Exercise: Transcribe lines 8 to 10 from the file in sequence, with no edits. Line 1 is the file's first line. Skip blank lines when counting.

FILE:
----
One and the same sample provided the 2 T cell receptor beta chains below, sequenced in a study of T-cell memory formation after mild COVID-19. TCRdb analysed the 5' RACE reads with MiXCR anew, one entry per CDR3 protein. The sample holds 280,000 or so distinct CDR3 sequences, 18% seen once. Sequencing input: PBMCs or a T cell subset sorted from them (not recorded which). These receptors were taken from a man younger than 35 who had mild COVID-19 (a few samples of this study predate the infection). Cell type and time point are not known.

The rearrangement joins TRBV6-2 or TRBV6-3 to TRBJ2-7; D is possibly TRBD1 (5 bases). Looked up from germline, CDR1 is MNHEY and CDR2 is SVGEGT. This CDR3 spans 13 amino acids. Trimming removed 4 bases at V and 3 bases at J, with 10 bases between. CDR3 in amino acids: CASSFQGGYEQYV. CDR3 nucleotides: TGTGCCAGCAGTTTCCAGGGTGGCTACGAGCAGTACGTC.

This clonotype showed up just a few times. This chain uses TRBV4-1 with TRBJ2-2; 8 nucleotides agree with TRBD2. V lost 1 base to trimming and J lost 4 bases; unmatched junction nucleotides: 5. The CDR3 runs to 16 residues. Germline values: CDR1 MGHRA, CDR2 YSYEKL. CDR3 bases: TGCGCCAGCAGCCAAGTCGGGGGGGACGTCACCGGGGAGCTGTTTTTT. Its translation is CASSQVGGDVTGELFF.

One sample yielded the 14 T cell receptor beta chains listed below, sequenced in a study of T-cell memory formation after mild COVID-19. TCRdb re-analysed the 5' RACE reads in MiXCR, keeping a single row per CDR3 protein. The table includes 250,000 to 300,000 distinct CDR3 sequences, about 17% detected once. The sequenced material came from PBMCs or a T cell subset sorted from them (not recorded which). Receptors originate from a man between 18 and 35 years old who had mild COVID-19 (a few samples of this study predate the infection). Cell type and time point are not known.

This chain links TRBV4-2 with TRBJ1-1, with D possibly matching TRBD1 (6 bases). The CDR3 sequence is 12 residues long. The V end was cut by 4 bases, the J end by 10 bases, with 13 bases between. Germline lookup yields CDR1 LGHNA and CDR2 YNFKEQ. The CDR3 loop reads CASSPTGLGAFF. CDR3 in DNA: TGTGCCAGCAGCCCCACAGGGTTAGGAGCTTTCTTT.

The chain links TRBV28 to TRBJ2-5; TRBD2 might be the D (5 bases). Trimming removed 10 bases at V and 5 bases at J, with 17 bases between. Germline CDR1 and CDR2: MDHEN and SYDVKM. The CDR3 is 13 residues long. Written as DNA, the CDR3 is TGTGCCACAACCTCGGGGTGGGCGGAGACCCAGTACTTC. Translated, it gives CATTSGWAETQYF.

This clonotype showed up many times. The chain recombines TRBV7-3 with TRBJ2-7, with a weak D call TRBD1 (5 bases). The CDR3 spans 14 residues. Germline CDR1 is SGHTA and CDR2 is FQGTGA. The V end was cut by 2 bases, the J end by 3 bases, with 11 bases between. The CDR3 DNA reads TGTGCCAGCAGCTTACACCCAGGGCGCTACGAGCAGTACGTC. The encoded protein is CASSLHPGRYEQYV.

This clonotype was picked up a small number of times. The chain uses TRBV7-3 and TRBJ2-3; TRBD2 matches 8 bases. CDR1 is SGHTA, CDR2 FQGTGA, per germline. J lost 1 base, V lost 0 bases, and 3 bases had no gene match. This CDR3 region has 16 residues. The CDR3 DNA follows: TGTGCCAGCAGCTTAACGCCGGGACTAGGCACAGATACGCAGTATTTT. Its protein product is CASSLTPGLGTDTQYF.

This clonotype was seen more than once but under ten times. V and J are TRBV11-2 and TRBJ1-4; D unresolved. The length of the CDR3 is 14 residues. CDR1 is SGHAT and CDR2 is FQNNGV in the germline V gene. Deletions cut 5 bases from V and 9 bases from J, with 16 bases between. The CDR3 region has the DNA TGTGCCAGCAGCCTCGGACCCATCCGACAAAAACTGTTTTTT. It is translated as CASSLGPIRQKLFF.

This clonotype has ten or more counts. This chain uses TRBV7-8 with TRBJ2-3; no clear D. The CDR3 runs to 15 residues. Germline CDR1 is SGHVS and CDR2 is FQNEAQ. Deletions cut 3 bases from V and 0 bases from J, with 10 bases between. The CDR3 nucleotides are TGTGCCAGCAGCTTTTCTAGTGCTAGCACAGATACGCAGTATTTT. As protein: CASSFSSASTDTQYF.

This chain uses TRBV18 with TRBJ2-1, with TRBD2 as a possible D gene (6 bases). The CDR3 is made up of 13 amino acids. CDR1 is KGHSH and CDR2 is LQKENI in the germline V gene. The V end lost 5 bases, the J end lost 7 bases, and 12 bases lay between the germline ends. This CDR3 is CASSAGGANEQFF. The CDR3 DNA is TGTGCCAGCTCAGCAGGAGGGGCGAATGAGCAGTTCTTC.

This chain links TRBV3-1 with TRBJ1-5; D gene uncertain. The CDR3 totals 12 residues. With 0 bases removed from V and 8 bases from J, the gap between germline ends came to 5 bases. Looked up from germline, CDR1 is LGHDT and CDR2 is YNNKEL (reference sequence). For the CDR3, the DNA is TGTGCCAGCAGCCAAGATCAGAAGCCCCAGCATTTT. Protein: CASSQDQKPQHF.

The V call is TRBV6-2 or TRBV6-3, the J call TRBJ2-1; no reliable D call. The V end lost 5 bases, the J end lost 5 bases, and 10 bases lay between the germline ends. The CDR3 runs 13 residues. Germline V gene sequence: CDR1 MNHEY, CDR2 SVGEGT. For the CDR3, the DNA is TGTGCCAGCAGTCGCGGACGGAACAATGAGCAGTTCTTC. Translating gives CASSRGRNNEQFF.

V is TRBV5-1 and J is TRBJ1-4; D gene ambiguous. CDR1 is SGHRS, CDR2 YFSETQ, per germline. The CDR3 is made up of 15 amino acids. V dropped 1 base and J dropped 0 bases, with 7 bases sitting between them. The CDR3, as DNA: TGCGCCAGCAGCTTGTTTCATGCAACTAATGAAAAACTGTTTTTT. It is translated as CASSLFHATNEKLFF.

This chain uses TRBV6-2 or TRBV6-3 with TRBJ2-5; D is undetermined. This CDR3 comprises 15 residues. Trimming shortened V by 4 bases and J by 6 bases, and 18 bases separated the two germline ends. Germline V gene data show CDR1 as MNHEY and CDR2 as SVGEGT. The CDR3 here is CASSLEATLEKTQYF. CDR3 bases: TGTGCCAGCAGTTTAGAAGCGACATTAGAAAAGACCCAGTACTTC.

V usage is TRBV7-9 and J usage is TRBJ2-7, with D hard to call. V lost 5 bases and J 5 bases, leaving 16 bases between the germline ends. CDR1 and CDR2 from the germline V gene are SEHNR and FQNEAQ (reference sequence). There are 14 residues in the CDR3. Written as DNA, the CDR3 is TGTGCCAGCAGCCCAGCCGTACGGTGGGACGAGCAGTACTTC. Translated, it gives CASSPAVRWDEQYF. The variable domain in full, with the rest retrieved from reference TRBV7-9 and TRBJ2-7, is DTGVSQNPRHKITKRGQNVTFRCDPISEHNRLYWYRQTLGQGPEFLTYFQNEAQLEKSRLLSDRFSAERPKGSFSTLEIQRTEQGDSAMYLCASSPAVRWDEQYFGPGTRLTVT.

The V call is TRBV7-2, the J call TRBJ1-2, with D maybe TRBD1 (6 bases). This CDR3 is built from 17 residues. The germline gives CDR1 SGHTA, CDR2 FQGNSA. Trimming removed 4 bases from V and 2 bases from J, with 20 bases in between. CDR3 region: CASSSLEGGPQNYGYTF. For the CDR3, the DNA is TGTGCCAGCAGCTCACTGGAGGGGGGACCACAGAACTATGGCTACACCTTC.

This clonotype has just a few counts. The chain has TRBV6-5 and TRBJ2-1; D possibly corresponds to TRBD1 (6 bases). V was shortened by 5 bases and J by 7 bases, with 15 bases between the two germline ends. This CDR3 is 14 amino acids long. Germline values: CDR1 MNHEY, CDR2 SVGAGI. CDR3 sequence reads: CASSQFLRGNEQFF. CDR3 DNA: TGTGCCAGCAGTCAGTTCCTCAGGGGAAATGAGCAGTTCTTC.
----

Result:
This clonotype was picked up a small number of times. The chain uses TRBV7-3 and TRBJ2-3; TRBD2 matches 8 bases. CDR1 is SGHTA, CDR2 FQGTGA, per germline. J lost 1 base, V lost 0 bases, and 3 bases had no gene match. This CDR3 region has 16 residues. The CDR3 DNA follows: TGTGCCAGCAGCTTAACGCCGGGACTAGGCACAGATACGCAGTATTTT. Its protein product is CASSLTPGLGTDTQYF.

This clonotype was seen more than once but under ten times. V and J are TRBV11-2 and TRBJ1-4; D unresolved. The length of the CDR3 is 14 residues. CDR1 is SGHAT and CDR2 is FQNNGV in the germline V gene. Deletions cut 5 bases from V and 9 bases from J, with 16 bases between. The CDR3 region has the DNA TGTGCCAGCAGCCTCGGACCCATCCGACAAAAACTGTTTTTT. It is translated as CASSLGPIRQKLFF.

This clonotype has ten or more counts. This chain uses TRBV7-8 with TRBJ2-3; no clear D. The CDR3 runs to 15 residues. Germline CDR1 is SGHVS and CDR2 is FQNEAQ. Deletions cut 3 bases from V and 0 bases from J, with 10 bases between. The CDR3 nucleotides are TGTGCCAGCAGCTTTTCTAGTGCTAGCACAGATACGCAGTATTTT. As protein: CASSFSSASTDTQYF.